deletion

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deletion

 [de-le´shun]
in genetics, loss of genetic material from a chromosome.
 Examples of large-scale chromosomal deletions: A, terminal; B, interstitial. From Dorland's, 2000.
Miller-Keane Encyclopedia and Dictionary of Medicine, Nursing, and Allied Health, Seventh Edition. © 2003 by Saunders, an imprint of Elsevier, Inc. All rights reserved.

de·le·tion

(dĕ-lē'shŭn),
In genetics, any spontaneous elimination of part of the normal genetic complement, whether cytogenetically visible (chromosomal deletion) or found by molecular techniques.
[L. deletio, destruction]
Farlex Partner Medical Dictionary © Farlex 2012

deletion

(dĭ-lē′shən)
n.
1. The act of deleting; removal by striking out.
2. Material, such as a word or passage, that has been removed from a body of written or printed matter.
3. Genetics The loss, as through mutation, of one or more nucleotides from a chromosome.
The American Heritage® Medical Dictionary Copyright © 2007, 2004 by Houghton Mifflin Company. Published by Houghton Mifflin Company. All rights reserved.

de·le·tion

(dĕ-lē'shŭn)
genetics Any spontaneous elimination of part of the normal genetic complement, whether cytogenetically visible (chromosomal deletion) or inferred from phenotypic evidence (point deletion).
[L. deletio, destruction]
Medical Dictionary for the Health Professions and Nursing © Farlex 2012

deletion

In genetics, the removal of a segment of DNA with joining up of the cut ends. as in the loss of a segment of a chromosome. Deletion of a single BASE PAIR is one of the kinds of point mutation. Deletion of a base pair triplet (codon) will result in a protein with a missing amino acid.
Collins Dictionary of Medicine © Robert M. Youngson 2004, 2005

Deletion

The absence of genetic material that is normally found in a chromosome. Often, the genetic material is missing due to an error in replication of an egg or sperm cell.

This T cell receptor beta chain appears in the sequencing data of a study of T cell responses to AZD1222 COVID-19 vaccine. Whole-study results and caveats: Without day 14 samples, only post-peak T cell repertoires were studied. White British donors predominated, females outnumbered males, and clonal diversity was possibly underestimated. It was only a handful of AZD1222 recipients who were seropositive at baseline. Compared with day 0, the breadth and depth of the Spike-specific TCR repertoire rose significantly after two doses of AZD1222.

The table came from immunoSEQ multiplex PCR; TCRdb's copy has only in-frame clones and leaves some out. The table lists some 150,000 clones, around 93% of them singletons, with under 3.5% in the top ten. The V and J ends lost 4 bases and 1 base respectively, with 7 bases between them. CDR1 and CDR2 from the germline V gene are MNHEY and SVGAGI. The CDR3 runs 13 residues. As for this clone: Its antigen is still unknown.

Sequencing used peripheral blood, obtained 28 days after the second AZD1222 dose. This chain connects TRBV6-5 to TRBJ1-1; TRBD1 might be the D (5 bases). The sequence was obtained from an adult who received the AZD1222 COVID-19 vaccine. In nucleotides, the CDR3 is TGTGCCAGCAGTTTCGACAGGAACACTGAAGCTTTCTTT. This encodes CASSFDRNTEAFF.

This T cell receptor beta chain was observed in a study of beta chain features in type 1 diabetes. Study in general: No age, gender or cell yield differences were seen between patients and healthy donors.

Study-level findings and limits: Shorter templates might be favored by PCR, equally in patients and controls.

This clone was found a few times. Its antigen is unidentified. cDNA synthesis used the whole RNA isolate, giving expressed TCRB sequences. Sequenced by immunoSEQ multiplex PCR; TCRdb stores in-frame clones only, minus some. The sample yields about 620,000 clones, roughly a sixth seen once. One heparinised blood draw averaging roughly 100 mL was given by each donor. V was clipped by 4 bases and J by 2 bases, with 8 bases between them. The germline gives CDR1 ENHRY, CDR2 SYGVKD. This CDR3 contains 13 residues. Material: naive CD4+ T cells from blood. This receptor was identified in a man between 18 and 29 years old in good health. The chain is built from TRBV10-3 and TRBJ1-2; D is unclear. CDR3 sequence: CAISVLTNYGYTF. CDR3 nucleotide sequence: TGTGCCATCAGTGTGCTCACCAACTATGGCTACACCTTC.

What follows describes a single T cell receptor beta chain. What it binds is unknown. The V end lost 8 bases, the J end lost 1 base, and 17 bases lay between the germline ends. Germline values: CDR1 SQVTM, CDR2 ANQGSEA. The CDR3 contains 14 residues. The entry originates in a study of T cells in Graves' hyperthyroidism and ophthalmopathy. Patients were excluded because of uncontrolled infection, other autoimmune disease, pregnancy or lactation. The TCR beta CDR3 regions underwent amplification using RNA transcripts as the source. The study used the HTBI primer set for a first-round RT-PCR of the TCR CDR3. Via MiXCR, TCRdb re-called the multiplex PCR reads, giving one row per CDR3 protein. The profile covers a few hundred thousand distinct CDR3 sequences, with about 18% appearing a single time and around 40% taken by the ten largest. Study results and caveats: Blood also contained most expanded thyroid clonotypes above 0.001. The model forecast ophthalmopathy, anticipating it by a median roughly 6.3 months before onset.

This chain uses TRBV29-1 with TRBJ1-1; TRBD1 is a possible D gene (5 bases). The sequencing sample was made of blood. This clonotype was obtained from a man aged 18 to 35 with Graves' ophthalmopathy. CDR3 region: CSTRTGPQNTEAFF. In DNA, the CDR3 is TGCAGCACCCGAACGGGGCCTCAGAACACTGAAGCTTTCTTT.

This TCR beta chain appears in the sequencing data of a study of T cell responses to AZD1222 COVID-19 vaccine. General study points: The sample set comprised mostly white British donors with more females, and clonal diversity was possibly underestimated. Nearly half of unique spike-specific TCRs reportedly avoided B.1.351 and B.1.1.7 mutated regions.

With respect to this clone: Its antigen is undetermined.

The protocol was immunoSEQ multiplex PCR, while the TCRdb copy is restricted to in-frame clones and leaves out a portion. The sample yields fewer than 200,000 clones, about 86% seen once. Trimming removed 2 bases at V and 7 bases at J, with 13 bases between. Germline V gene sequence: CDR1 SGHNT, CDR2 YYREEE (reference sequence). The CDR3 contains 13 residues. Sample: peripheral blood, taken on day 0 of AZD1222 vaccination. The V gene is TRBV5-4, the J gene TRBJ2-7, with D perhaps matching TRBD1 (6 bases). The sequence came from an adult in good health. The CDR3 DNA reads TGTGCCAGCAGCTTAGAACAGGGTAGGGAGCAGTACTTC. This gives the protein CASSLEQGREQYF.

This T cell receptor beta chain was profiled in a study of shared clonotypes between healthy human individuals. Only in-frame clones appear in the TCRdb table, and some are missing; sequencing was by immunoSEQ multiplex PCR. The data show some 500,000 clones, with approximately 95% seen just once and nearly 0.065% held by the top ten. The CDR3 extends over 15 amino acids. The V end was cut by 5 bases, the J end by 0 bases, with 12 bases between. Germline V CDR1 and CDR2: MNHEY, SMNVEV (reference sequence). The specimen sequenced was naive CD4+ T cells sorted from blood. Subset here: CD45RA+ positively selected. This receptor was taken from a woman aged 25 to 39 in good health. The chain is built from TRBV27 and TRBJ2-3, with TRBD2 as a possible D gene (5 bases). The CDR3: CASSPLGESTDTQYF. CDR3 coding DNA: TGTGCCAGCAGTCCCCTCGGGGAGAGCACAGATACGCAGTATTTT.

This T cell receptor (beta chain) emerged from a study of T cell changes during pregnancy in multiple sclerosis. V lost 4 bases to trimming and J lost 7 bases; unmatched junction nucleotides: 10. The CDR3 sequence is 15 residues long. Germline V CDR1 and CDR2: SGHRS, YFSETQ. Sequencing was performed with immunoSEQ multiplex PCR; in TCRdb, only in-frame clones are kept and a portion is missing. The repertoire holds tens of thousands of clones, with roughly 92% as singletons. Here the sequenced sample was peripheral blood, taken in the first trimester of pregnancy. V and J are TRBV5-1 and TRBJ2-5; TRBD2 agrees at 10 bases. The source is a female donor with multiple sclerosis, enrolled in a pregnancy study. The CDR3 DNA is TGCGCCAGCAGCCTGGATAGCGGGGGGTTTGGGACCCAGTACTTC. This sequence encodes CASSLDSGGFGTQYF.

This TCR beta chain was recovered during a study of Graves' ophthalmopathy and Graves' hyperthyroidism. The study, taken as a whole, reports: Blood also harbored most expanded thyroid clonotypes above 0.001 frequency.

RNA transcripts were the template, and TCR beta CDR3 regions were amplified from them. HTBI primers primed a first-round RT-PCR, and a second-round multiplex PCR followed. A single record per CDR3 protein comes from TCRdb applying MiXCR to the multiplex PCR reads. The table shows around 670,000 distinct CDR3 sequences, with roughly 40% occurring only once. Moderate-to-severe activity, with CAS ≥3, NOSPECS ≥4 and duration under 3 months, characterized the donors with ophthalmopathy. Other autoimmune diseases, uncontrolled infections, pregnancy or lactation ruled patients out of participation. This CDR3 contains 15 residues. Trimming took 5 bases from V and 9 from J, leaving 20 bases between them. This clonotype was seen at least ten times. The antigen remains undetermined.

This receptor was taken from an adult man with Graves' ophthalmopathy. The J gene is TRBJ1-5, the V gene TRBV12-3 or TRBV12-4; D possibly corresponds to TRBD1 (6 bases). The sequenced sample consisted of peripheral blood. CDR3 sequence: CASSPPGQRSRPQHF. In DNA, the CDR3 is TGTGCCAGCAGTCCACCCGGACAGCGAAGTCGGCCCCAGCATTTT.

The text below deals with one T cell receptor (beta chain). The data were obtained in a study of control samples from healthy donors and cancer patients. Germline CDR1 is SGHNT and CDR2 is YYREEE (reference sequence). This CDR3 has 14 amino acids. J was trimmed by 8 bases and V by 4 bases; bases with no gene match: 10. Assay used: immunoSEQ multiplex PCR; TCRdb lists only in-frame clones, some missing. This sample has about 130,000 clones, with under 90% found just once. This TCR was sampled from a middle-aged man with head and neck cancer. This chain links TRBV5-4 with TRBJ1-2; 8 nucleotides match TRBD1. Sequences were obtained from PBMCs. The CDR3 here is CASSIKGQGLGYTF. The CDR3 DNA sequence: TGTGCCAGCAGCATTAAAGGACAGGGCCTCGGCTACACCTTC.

Gale Encyclopedia of Medicine. Copyright 2008 The Gale Group, Inc. All rights reserved.
References in periodicals archive ?
DNA was extracted (QIAGEN DNA extraction Kit, Germany) from 200-uL of blood sample collected in ethylene diamine tetra acetic acid (K3-EDTA), and -[alpha]3.7 kb deletion was detected by amplifying the [alpha]-globin genes using forward and reverse primers (Integrated DNA Technologies, USA) in separate reactions.
Deletion of GSTM1 and GSTT1 did not show statistically significant association with adult ALL (p=0.86 and p=0.35 respectively).
Small fragment deletions and duplications are predominant in the Duchenne muscular dystrophy gene
The additional features (abnormal physical findings) in our patient have not been previously reported with deletion of the 11p15.4 region.
Monogenic diabetes MODY 2 was suspected (mutations in GCK explains most cases of monogenic causes of diabetes in Spain) and MLPA was performed in the patient and her parents, showing an heterozygous GCK gene deletion and wild type results, respectively.
The corpus callosum, a fiber bundle that connects the left and right sides of the brain, was abnormally shaped and thicker in the deletion carriers, compared to controls.
In our study, the common [alpha]-giobin gene cluster deletions (-[alpha]3.7, -[alpha]4.2,--MED and -[alpha]20.5) were investigated and -[alpha]20.5 deletion was not seen in our cases, while -[alpha]20.5 deletion was estimated to be about 13.6% in Qazvin province, 1.9 % in Gilan province and 1.5% in Mazandaran province (41-43).
(i) Feature (1) (deletion length): split-reads mapping reacts badly on overlong deletions.
Multiplex PCR would offer a cost-effective solution for the detection of [alpha]-globin gene deletions.
"They affect more base pairs in the human genome than any other type of variation." Duplications make up 4.4 percent of the genome, while deletions affect 2.77 percent.
Because of X-linked inheritance of the DMD gene, deletions are easily identified by conventional M-PCR method in male patients only.
Our sample consists of 113 additions and 47 deletions of U.S.